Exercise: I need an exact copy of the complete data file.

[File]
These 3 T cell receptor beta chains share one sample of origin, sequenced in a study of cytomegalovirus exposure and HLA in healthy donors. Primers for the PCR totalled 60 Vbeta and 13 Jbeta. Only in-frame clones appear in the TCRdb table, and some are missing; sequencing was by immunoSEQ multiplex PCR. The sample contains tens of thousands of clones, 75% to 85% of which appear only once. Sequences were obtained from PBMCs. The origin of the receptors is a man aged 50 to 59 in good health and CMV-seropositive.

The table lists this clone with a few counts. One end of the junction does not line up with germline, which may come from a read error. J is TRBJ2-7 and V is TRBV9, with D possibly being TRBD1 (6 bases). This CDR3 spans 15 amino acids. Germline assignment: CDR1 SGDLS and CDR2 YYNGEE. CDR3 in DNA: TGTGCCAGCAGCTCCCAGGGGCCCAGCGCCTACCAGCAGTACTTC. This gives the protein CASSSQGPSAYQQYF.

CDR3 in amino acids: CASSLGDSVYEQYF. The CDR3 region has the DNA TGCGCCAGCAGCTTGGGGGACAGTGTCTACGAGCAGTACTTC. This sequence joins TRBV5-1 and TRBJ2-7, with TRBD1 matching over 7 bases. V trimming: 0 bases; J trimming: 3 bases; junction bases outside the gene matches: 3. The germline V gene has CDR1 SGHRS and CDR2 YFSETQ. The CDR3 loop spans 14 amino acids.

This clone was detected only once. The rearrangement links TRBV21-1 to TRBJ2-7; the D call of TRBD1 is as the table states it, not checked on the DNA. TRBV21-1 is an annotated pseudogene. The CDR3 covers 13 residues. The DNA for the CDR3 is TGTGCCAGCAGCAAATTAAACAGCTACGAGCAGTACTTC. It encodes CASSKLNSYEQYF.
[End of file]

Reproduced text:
These 3 T cell receptor beta chains share one sample of origin, sequenced in a study of cytomegalovirus exposure and HLA in healthy donors. Primers for the PCR totalled 60 Vbeta and 13 Jbeta. Only in-frame clones appear in the TCRdb table, and some are missing; sequencing was by immunoSEQ multiplex PCR. The sample contains tens of thousands of clones, 75% to 85% of which appear only once. Sequences were obtained from PBMCs. The origin of the receptors is a man aged 50 to 59 in good health and CMV-seropositive.

The table lists this clone with a few counts. One end of the junction does not line up with germline, which may come from a read error. J is TRBJ2-7 and V is TRBV9, with D possibly being TRBD1 (6 bases). This CDR3 spans 15 amino acids. Germline assignment: CDR1 SGDLS and CDR2 YYNGEE. CDR3 in DNA: TGTGCCAGCAGCTCCCAGGGGCCCAGCGCCTACCAGCAGTACTTC. This gives the protein CASSSQGPSAYQQYF.

CDR3 in amino acids: CASSLGDSVYEQYF. The CDR3 region has the DNA TGCGCCAGCAGCTTGGGGGACAGTGTCTACGAGCAGTACTTC. This sequence joins TRBV5-1 and TRBJ2-7, with TRBD1 matching over 7 bases. V trimming: 0 bases; J trimming: 3 bases; junction bases outside the gene matches: 3. The germline V gene has CDR1 SGHRS and CDR2 YFSETQ. The CDR3 loop spans 14 amino acids.

This clone was detected only once. The rearrangement links TRBV21-1 to TRBJ2-7; the D call of TRBD1 is as the table states it, not checked on the DNA. TRBV21-1 is an annotated pseudogene. The CDR3 covers 13 residues. The DNA for the CDR3 is TGTGCCAGCAGCAAATTAAACAGCTACGAGCAGTACTTC. It encodes CASSKLNSYEQYF.